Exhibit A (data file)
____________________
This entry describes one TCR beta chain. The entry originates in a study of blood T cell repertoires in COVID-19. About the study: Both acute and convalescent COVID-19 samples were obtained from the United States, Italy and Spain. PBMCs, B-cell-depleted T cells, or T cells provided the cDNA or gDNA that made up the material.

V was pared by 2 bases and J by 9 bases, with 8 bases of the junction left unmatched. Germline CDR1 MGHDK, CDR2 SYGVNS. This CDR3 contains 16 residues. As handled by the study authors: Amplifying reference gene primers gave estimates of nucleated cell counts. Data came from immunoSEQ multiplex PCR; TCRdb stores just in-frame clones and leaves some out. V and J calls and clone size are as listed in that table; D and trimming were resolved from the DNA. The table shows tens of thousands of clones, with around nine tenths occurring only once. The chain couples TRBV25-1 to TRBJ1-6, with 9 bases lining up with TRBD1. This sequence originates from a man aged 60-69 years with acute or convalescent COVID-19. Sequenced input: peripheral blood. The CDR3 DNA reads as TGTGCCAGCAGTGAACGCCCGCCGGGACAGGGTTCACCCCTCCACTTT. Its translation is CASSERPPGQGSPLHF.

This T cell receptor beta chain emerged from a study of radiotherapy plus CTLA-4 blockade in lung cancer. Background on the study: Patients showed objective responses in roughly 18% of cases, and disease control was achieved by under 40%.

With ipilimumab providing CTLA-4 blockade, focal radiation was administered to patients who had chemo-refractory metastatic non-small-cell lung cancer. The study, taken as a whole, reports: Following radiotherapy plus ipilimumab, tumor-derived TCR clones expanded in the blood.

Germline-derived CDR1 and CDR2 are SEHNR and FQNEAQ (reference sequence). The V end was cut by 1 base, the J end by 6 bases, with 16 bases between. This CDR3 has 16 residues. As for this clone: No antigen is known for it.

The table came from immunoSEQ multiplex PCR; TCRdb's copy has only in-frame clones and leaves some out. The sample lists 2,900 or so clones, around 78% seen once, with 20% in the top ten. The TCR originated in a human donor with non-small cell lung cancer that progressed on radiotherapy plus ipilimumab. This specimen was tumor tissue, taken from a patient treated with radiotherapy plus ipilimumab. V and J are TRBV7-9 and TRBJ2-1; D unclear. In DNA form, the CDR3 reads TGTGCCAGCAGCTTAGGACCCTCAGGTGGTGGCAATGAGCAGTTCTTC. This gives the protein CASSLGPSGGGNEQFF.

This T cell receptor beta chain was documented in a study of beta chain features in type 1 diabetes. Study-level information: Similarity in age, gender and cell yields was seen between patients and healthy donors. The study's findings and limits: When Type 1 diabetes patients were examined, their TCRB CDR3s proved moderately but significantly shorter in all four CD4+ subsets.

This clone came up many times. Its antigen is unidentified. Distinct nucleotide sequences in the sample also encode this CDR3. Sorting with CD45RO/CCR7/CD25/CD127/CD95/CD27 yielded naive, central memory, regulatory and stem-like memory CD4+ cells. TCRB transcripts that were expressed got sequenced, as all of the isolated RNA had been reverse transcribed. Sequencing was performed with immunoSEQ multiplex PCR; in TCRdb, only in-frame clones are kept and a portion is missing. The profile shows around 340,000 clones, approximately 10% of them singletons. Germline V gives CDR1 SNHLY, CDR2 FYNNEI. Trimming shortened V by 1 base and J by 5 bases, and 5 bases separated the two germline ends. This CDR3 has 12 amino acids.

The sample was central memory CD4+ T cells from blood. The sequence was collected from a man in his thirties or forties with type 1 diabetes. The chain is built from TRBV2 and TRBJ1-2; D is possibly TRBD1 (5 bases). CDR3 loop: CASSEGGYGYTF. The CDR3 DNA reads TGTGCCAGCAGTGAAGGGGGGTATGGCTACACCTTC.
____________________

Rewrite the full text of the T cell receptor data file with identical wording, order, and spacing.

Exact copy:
This entry describes one TCR beta chain. The entry originates in a study of blood T cell repertoires in COVID-19. About the study: Both acute and convalescent COVID-19 samples were obtained from the United States, Italy and Spain. PBMCs, B-cell-depleted T cells, or T cells provided the cDNA or gDNA that made up the material.

V was pared by 2 bases and J by 9 bases, with 8 bases of the junction left unmatched. Germline CDR1 MGHDK, CDR2 SYGVNS. This CDR3 contains 16 residues. As handled by the study authors: Amplifying reference gene primers gave estimates of nucleated cell counts. Data came from immunoSEQ multiplex PCR; TCRdb stores just in-frame clones and leaves some out. V and J calls and clone size are as listed in that table; D and trimming were resolved from the DNA. The table shows tens of thousands of clones, with around nine tenths occurring only once. The chain couples TRBV25-1 to TRBJ1-6, with 9 bases lining up with TRBD1. This sequence originates from a man aged 60-69 years with acute or convalescent COVID-19. Sequenced input: peripheral blood. The CDR3 DNA reads as TGTGCCAGCAGTGAACGCCCGCCGGGACAGGGTTCACCCCTCCACTTT. Its translation is CASSERPPGQGSPLHF.

This T cell receptor beta chain emerged from a study of radiotherapy plus CTLA-4 blockade in lung cancer. Background on the study: Patients showed objective responses in roughly 18% of cases, and disease control was achieved by under 40%.

With ipilimumab providing CTLA-4 blockade, focal radiation was administered to patients who had chemo-refractory metastatic non-small-cell lung cancer. The study, taken as a whole, reports: Following radiotherapy plus ipilimumab, tumor-derived TCR clones expanded in the blood.

Germline-derived CDR1 and CDR2 are SEHNR and FQNEAQ (reference sequence). The V end was cut by 1 base, the J end by 6 bases, with 16 bases between. This CDR3 has 16 residues. As for this clone: No antigen is known for it.

The table came from immunoSEQ multiplex PCR; TCRdb's copy has only in-frame clones and leaves some out. The sample lists 2,900 or so clones, around 78% seen once, with 20% in the top ten. The TCR originated in a human donor with non-small cell lung cancer that progressed on radiotherapy plus ipilimumab. This specimen was tumor tissue, taken from a patient treated with radiotherapy plus ipilimumab. V and J are TRBV7-9 and TRBJ2-1; D unclear. In DNA form, the CDR3 reads TGTGCCAGCAGCTTAGGACCCTCAGGTGGTGGCAATGAGCAGTTCTTC. This gives the protein CASSLGPSGGGNEQFF.

This T cell receptor beta chain was documented in a study of beta chain features in type 1 diabetes. Study-level information: Similarity in age, gender and cell yields was seen between patients and healthy donors. The study's findings and limits: When Type 1 diabetes patients were examined, their TCRB CDR3s proved moderately but significantly shorter in all four CD4+ subsets.

This clone came up many times. Its antigen is unidentified. Distinct nucleotide sequences in the sample also encode this CDR3. Sorting with CD45RO/CCR7/CD25/CD127/CD95/CD27 yielded naive, central memory, regulatory and stem-like memory CD4+ cells. TCRB transcripts that were expressed got sequenced, as all of the isolated RNA had been reverse transcribed. Sequencing was performed with immunoSEQ multiplex PCR; in TCRdb, only in-frame clones are kept and a portion is missing. The profile shows around 340,000 clones, approximately 10% of them singletons. Germline V gives CDR1 SNHLY, CDR2 FYNNEI. Trimming shortened V by 1 base and J by 5 bases, and 5 bases separated the two germline ends. This CDR3 has 12 amino acids.

The sample was central memory CD4+ T cells from blood. The sequence was collected from a man in his thirties or forties with type 1 diabetes. The chain is built from TRBV2 and TRBJ1-2; D is possibly TRBD1 (5 bases). CDR3 loop: CASSEGGYGYTF. The CDR3 DNA reads TGTGCCAGCAGTGAAGGGGGGTATGGCTACACCTTC.